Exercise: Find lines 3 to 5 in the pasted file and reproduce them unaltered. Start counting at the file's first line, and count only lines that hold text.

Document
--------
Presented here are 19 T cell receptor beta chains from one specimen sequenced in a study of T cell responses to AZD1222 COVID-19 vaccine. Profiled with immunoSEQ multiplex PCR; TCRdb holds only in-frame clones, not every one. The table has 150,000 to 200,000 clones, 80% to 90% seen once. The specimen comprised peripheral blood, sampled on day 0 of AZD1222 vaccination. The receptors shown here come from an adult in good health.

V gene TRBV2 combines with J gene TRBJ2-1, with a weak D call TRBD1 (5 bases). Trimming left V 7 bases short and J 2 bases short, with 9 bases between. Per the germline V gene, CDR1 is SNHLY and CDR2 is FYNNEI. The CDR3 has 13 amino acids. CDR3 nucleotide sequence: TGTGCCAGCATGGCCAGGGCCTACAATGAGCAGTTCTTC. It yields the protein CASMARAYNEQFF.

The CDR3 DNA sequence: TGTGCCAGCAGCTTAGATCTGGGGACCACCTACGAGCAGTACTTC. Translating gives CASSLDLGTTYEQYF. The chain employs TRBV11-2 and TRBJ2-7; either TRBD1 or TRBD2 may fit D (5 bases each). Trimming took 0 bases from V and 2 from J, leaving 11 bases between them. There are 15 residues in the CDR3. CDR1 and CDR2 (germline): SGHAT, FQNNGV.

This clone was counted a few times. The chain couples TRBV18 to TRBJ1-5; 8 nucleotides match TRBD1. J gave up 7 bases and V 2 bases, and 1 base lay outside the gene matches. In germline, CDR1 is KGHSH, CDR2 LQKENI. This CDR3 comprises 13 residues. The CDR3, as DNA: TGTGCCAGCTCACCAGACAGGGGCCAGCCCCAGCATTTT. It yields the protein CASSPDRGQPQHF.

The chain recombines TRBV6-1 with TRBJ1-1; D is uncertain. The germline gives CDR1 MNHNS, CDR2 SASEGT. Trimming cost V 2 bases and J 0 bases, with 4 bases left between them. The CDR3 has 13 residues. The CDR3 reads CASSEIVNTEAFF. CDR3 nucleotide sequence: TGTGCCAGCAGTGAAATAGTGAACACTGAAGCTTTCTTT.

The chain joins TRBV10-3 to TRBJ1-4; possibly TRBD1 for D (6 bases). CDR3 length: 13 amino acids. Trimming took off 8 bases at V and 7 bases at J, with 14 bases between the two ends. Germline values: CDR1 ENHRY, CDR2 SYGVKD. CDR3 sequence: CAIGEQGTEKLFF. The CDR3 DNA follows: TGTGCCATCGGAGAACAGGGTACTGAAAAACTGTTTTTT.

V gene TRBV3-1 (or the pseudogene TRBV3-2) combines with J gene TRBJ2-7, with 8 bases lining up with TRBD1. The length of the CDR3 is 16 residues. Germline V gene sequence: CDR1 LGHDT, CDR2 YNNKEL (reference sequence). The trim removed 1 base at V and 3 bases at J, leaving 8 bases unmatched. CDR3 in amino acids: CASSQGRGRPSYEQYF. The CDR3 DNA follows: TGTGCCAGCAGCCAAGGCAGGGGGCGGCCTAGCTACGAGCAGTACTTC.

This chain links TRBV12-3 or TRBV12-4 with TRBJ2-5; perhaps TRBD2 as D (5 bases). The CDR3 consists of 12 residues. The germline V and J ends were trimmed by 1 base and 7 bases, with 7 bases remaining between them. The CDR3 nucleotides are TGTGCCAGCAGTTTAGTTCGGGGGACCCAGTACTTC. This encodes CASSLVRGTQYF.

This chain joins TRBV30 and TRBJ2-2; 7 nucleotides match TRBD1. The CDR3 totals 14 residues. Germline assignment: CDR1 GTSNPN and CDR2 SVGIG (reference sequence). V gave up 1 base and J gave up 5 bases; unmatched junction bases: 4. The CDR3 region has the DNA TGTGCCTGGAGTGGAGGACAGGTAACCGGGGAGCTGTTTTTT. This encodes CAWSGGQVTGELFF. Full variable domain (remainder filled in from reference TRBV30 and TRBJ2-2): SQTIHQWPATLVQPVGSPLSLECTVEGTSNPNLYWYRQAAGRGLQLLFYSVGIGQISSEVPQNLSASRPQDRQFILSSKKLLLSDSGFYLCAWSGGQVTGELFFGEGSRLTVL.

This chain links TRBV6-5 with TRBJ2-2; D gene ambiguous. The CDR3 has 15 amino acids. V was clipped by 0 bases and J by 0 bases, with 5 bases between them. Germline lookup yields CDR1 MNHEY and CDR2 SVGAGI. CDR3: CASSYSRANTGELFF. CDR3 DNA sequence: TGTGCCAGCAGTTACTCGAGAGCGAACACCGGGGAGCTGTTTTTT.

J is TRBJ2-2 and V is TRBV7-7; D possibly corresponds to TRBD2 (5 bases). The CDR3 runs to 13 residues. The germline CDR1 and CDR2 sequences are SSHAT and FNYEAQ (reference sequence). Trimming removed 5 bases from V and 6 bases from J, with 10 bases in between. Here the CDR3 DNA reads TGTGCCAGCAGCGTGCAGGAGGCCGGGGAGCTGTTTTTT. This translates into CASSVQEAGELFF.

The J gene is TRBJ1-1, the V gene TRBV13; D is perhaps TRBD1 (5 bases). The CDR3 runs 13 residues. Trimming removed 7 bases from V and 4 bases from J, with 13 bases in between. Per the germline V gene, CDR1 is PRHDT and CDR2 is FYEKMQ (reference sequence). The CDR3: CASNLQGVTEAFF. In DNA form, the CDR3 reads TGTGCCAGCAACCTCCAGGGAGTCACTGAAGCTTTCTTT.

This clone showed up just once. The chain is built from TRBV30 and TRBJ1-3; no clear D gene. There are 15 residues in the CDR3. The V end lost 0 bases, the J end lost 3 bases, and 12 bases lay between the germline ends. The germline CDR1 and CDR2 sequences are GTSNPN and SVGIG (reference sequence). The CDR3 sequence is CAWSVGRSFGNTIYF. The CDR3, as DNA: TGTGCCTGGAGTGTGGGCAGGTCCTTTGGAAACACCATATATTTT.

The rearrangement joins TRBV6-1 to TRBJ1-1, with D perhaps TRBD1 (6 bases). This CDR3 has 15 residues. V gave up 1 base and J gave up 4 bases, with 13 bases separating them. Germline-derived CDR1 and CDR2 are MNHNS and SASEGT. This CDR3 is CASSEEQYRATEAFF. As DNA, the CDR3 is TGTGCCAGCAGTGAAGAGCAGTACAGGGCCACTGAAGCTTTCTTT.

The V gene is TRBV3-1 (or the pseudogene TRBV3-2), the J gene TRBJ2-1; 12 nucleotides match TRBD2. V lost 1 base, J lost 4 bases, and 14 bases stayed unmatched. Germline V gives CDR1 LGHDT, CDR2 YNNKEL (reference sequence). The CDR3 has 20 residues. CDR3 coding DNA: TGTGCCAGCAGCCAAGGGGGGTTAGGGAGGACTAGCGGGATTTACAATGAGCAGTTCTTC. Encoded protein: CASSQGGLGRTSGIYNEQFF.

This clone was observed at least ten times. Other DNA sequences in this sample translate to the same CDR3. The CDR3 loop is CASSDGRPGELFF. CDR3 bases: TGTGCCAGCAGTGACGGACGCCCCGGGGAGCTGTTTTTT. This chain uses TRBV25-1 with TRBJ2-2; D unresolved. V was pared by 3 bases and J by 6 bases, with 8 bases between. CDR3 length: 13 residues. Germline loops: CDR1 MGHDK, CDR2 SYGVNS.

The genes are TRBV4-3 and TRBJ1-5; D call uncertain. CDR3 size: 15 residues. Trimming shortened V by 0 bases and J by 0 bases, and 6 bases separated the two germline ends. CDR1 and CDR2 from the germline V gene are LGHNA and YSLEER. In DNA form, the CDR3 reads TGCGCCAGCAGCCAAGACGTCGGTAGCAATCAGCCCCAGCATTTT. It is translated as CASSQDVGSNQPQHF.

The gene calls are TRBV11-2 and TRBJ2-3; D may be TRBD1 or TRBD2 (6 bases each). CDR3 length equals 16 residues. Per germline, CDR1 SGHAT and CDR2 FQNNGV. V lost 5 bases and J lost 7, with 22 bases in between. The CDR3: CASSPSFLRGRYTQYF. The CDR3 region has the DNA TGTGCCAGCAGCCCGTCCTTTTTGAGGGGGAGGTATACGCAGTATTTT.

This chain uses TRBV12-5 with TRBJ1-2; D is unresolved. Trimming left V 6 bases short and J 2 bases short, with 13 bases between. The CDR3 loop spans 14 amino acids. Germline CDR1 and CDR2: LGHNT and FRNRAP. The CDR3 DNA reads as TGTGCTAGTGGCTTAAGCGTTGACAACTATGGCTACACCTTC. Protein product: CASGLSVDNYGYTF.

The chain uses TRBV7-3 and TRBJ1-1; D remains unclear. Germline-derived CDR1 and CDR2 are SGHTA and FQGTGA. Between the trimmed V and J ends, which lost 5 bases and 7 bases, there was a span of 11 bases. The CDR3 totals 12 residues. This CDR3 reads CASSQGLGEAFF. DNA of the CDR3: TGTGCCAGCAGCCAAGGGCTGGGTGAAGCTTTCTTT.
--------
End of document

The CDR3 DNA sequence: TGTGCCAGCAGCTTAGATCTGGGGACCACCTACGAGCAGTACTTC. Translating gives CASSLDLGTTYEQYF. The chain employs TRBV11-2 and TRBJ2-7; either TRBD1 or TRBD2 may fit D (5 bases each). Trimming took 0 bases from V and 2 from J, leaving 11 bases between them. There are 15 residues in the CDR3. CDR1 and CDR2 (germline): SGHAT, FQNNGV.

This clone was counted a few times. The chain couples TRBV18 to TRBJ1-5; 8 nucleotides match TRBD1. J gave up 7 bases and V 2 bases, and 1 base lay outside the gene matches. In germline, CDR1 is KGHSH, CDR2 LQKENI. This CDR3 comprises 13 residues. The CDR3, as DNA: TGTGCCAGCTCACCAGACAGGGGCCAGCCCCAGCATTTT. It yields the protein CASSPDRGQPQHF.

The chain recombines TRBV6-1 with TRBJ1-1; D is uncertain. The germline gives CDR1 MNHNS, CDR2 SASEGT. Trimming cost V 2 bases and J 0 bases, with 4 bases left between them. The CDR3 has 13 residues. The CDR3 reads CASSEIVNTEAFF. CDR3 nucleotide sequence: TGTGCCAGCAGTGAAATAGTGAACACTGAAGCTTTCTTT.